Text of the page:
The brain is a really stupid thing. Or at least my brain is. How it convinces me that this really bad decision I’m making will result in an extraordinary amount of good—rent-making good—is just insanity.

Two wrongs don’t make a right.

Gambling more money to get back the even more money you gambled away isn’t right.

But there’s the “what if?” The, “You can’t win if you don’t play.”

Though, realization: you can’t lose if you don’t play.


Rachel Sober Homer’s owes me $120 that I Venmo’ed to her and now she has completely ghosted me even though she knew I needed the money to get my psychiatric medication (which makes me double-whammy insane: a legit mentally ill gambler). She gambled it away, prioritized Big Tex over my mental health. I got my meds eventually, but Rachel Sober Homer’s doesn’t know that and she still won’t reply to my texts even after I sent this one: “So are we not friends anymore?”

Guess not.

Bright side: I hit progressive on Loteria and won $2,000! (Fuck off with your measly $120 Rachel Sober Homers! Keep it! That’s just chump change to me now!)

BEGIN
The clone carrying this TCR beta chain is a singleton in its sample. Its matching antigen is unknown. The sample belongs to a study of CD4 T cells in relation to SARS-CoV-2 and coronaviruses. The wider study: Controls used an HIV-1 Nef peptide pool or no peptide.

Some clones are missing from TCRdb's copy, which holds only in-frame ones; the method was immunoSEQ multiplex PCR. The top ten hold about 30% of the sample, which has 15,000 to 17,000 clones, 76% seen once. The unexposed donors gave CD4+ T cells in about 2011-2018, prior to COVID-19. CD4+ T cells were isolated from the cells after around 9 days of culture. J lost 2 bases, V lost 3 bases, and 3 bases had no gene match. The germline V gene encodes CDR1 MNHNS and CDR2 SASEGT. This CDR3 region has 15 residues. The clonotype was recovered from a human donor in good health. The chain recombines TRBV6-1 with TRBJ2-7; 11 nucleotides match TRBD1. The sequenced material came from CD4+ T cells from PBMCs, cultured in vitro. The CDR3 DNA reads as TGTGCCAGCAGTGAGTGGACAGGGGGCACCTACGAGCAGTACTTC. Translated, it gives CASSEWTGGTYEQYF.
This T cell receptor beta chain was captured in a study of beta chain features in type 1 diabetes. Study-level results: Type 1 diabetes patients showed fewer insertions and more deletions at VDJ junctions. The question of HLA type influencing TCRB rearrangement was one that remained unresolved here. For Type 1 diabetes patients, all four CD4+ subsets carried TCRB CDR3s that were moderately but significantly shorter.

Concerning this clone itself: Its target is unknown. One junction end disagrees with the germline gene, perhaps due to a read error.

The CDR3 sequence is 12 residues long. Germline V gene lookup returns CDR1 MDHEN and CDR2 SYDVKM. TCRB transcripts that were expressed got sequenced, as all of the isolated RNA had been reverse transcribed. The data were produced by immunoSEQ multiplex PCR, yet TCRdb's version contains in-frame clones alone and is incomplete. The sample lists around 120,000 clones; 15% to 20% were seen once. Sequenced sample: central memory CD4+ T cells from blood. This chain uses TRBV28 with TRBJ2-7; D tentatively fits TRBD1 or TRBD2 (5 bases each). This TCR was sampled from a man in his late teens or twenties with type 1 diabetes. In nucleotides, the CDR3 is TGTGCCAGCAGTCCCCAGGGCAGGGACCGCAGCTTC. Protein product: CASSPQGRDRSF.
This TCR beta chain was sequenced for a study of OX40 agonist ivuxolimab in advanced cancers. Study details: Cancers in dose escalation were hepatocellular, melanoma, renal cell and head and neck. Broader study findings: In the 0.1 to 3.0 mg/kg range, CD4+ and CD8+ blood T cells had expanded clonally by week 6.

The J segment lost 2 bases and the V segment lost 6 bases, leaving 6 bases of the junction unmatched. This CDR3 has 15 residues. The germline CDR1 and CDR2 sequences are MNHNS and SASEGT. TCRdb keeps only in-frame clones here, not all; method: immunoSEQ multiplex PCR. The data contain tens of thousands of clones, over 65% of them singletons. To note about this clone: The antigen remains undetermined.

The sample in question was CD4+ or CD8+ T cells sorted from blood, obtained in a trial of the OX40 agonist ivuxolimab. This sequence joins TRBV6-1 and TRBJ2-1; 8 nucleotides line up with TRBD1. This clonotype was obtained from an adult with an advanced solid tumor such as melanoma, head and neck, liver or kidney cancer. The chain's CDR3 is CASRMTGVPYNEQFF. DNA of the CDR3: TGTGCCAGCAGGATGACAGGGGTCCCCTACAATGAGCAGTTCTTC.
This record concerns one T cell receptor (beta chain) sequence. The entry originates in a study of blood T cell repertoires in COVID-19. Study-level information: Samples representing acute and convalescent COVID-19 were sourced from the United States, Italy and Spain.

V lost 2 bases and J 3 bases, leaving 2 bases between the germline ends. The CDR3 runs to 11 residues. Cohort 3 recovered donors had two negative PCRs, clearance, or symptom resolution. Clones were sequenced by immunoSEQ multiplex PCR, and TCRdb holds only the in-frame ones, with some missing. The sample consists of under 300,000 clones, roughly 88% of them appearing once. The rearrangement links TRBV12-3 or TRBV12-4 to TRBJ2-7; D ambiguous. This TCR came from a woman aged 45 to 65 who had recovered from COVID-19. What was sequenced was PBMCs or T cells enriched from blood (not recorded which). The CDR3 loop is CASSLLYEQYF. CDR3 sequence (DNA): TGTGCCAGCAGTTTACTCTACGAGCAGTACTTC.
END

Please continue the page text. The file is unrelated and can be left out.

Flip side: Once you hit $2,000 your brain thinks, “Look how easy that was. I just clicked a mouse and won $2,000,” and then by the following Saturday your bank account is -$390 (yes, negative) because you were convinced that this next spin will hit big.

(Of course I told that story in second person point of view because no one, especially not me, wants to admit that they were that person. The person who was up by hundreds (thousands!) who’s now taking the walk of shame back to the ATM machine.)

Although the amount of money that I have to my name is in the triple-digit negative range, I was smart about one thing: rent got paid before I lost it all and then some.


I didn’t go to Homer’s for three months because I was living in Florida for a writing residency. I became addicted to scratch-off tickets and missed Homer’s every day. Cheryl played my free daily dollar for me when I was gone and she even got it up to $142 one night and then cashed out. So jealous.